Media  Foreign Affairs and National Security  2014.07.18

Two Dialogues in Beijing and Canberra

JBpress on July 11, 2014

At the opening ceremony of the 6th round of the S&ED (the U.S.-China Strategic and Economic Dialogue) on July 9, Chinese President Xi Jinping reportedly stated that "China-U.S. confrontation, to the two countries and the world, would definitely be a disaster." Yes, he is right and we cannot agree more. But the real question now is how we can avoid such confrontation?

Honestly, the silent majority of Japanese do not know much about the S&ED. Probably, neither do many ordinary Americans. It is a high-level dialogue for the U.S. and China to discuss a wide range of bilateral, regional and global political, strategic, security and economic issues. Despite its ostentatious name, the meetings have hardly born fruit so far.

Recently, the Chinese side seems to be more interested in words and concepts than substance. At the opening ceremony President Xi reiterated the importance of building a "new model of major country relations." Later in a press conference, Chinese high level participants in the S&ED repeatedly referred to this notoriously ambiguous concept with special emphasis.

President Xi went on to say that China and the United States "should mutually respect and treat each other equally, and respect the other's sovereignty and territorial integrity and respect each other's choice on the path of development" and that "we should avoid enforcing one's opinion and model on the other." I beg your pardon? Do you treat Vietnam and the Philippines equally?

Great Chinese leaders' remarks often require information on connotation, if not outright interpretation. When they say they "should mutually respect and treat each other equally," that means America neither respects China nor treats her as an equal. When they talk about "sovereignty" or "choice," they are not happy with what the West does. In a nutshell, China is not ready to make a serious deal with the United States.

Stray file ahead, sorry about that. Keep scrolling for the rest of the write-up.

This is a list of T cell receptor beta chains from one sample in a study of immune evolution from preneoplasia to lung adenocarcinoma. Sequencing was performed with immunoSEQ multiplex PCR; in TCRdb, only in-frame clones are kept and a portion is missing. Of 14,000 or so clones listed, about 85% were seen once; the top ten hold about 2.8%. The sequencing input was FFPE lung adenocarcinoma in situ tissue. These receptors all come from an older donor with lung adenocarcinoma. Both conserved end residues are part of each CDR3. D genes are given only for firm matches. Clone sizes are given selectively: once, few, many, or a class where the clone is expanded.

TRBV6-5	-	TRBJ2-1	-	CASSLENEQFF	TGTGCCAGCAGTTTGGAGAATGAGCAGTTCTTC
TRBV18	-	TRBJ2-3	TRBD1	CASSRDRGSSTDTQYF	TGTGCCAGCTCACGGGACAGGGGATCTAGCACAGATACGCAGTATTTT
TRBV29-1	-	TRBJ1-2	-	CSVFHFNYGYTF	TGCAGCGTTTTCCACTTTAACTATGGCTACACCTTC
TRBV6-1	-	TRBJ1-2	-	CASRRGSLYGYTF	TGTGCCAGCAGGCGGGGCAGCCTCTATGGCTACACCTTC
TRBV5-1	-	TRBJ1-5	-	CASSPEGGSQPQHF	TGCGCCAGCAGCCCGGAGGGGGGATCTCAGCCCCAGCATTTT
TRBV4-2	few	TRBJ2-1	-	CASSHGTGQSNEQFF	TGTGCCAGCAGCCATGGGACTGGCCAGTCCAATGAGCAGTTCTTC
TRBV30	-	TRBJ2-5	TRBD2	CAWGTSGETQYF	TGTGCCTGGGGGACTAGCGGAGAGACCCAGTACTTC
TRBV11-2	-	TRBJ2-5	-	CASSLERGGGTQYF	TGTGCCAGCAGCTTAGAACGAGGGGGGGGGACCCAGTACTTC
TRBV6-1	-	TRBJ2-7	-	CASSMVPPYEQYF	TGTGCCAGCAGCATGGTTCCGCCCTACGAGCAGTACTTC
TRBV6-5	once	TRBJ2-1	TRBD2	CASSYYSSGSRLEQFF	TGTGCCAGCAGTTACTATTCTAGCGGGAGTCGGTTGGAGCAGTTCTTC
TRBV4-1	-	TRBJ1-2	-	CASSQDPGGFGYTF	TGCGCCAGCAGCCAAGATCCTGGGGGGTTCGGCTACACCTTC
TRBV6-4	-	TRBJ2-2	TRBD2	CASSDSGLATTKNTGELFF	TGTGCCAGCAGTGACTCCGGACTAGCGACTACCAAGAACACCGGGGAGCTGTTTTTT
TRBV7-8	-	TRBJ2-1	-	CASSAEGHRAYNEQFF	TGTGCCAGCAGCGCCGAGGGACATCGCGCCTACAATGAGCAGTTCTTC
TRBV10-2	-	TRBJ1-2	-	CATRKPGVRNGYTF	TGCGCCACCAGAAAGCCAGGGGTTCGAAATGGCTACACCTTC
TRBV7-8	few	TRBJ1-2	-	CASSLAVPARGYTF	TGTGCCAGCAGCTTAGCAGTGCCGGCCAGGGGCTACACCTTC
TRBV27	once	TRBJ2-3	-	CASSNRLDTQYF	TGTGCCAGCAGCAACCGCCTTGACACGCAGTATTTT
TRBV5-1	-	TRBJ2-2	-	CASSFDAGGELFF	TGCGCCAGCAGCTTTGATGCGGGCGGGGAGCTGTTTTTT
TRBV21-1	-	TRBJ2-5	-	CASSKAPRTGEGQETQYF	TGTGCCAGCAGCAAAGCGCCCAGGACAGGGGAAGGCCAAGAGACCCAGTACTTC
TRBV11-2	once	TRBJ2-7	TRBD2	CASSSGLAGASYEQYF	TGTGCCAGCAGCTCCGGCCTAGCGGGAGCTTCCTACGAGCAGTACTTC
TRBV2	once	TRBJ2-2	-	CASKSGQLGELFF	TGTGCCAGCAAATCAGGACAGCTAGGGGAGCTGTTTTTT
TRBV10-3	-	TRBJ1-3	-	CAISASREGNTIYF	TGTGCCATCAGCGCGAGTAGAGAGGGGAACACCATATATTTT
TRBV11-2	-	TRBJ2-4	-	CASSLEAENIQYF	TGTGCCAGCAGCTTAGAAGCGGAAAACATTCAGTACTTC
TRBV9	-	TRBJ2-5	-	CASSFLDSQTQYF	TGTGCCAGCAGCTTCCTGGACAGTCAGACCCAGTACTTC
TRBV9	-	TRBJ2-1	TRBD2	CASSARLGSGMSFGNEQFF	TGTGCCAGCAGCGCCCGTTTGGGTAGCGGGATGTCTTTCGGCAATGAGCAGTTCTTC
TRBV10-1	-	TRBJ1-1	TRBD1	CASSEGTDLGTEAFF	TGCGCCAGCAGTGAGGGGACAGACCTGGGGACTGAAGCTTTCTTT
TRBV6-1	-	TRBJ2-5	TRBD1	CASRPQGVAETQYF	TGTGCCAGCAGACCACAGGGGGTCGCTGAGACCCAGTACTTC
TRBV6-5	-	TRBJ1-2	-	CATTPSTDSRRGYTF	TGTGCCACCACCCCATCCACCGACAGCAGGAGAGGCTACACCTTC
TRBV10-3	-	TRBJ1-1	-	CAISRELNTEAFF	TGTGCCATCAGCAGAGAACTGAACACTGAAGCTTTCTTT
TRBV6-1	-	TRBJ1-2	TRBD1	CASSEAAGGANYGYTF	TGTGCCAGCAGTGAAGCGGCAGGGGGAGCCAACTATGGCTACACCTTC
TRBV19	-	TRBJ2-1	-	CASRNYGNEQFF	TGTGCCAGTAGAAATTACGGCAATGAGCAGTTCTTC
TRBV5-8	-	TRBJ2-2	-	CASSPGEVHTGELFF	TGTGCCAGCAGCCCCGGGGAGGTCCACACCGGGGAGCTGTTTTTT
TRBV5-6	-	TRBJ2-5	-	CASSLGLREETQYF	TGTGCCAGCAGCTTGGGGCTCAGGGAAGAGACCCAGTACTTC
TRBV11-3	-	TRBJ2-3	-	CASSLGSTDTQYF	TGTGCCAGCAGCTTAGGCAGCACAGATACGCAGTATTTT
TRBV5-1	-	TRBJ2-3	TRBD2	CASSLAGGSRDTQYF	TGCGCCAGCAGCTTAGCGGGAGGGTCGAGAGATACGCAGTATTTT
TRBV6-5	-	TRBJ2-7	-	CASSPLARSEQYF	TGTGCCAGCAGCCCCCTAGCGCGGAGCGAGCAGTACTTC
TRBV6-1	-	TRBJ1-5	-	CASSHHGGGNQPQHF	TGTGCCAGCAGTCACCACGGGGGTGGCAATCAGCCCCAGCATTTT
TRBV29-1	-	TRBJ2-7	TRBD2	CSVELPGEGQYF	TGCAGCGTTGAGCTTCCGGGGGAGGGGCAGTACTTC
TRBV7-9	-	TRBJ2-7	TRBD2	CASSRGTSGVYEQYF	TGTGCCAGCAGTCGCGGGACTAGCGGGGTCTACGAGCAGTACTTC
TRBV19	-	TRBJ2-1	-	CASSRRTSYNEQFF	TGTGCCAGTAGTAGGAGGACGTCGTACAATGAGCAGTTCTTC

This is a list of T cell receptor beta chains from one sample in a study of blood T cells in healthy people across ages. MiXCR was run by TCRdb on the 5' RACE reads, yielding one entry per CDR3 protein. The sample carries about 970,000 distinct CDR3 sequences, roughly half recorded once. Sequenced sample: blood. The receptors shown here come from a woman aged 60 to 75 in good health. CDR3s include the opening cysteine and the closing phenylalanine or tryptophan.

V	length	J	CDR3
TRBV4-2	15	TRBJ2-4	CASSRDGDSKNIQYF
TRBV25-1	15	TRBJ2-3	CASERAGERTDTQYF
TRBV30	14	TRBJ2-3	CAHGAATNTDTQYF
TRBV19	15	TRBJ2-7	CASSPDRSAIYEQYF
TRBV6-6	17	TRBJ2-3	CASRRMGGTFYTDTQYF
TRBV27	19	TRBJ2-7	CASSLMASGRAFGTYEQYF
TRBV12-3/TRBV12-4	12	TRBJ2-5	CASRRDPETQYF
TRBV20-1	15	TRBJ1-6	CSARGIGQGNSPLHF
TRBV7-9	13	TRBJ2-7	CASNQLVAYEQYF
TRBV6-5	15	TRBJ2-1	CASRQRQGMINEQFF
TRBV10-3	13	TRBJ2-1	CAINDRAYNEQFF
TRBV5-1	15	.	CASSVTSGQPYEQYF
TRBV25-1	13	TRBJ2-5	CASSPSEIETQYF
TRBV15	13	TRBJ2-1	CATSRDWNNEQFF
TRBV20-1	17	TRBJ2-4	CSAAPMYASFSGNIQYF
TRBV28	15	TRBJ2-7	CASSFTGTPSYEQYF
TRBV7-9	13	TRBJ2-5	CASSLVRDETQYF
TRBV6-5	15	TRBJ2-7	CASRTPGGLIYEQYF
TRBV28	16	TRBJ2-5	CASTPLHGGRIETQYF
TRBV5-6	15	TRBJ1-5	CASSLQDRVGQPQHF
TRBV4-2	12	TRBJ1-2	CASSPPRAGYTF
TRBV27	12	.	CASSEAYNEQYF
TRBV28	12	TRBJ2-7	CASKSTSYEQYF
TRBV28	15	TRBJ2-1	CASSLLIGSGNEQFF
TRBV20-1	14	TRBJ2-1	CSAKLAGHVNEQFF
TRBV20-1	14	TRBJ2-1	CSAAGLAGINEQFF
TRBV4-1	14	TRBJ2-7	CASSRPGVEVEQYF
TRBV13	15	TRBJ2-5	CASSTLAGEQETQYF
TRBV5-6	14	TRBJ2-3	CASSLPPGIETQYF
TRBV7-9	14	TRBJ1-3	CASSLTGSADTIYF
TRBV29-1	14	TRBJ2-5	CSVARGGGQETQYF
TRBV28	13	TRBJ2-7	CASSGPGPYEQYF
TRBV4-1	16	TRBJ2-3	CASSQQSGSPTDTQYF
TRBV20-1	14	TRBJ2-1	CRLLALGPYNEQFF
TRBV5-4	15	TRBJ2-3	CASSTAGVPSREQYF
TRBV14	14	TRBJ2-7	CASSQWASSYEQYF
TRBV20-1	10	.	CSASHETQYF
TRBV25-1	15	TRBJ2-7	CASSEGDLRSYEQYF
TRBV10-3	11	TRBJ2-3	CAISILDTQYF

The response from Secretary of State John Kerry was intriguing. He said in a press conference that, "I heard many times President Xi Jinping just now talk about a great country relationship, a new model. I would say to you that a new model is not defined in words. It is defined in actions. The new model will be defined by the choices that we can make together."

While denying to seek to contain China, Kerry went on to say that a U.S.-China rivalry is "not inevitable but is a choice... that's why we are committed to a new model of relations, of great country relationship, a mutually beneficial relationship in which we cooperate in areas of common interest and constructively manage the differences."

All these mean that there will be no agreement in a foreseeable future on even the concept of the "new type of major country relations." It's too bad, but this is the undeniable reality between the United States and China as witnessed in Beijing on July 9. On the same day in Canberra, however, things seemed to be much more promising and substantive.

Japan's Prime Minister Shinzo Abe was visiting Australia and, together with Prime Minister Tony Abbott, issued a joint statement entitled "Special Strategic Partnership for the 21st Century." Unlike in Beijing, nobody is being asked to define the special strategic partnership for the simple reason that the two premiers just got the business done, period.

The most striking part of the joint statement is the following: "The two leaders decided to commence negotiations with a view to making an agreement that would reciprocally improve administrative, policy and legal procedures to facilitate joint operations and exercises." Few people will notice the significance of the sentence but this is extremely important.

Read it carefully. The sentence could mean that there may be a new security related bilateral agreement between Japan and Australia, which would remove various obstacles for the two countries' armed forces to conduct joint military operations or exercises. This, although still at a primitive stage, could dramatically enhance security cooperation between the two nations.

On July 8, Prime Minister Abe delivered a speech at the Australian Parliament. He said, "When we Japanese started out again after the Second World War, we thought long and hard over what had happened in the past, and came to make a vow for peace with their whole hearts. We Japanese have followed that path until the present day. We will never let the horrors of the past century's history repeat themselves."

"This vow that Japan made after the war is still fully alive today. It will never change going forward. There is no question at all about this point. I stand here in the Australian legislative chamber to state this vow to you solemnly and proudly." Then he quoted the words of former Prime Minister R.G. Menzies who restarted Australia-Japan ties after World War II. "Hostility to Japan must go. It is better to hope than always to remember." For Japan, Australia is a very special nation.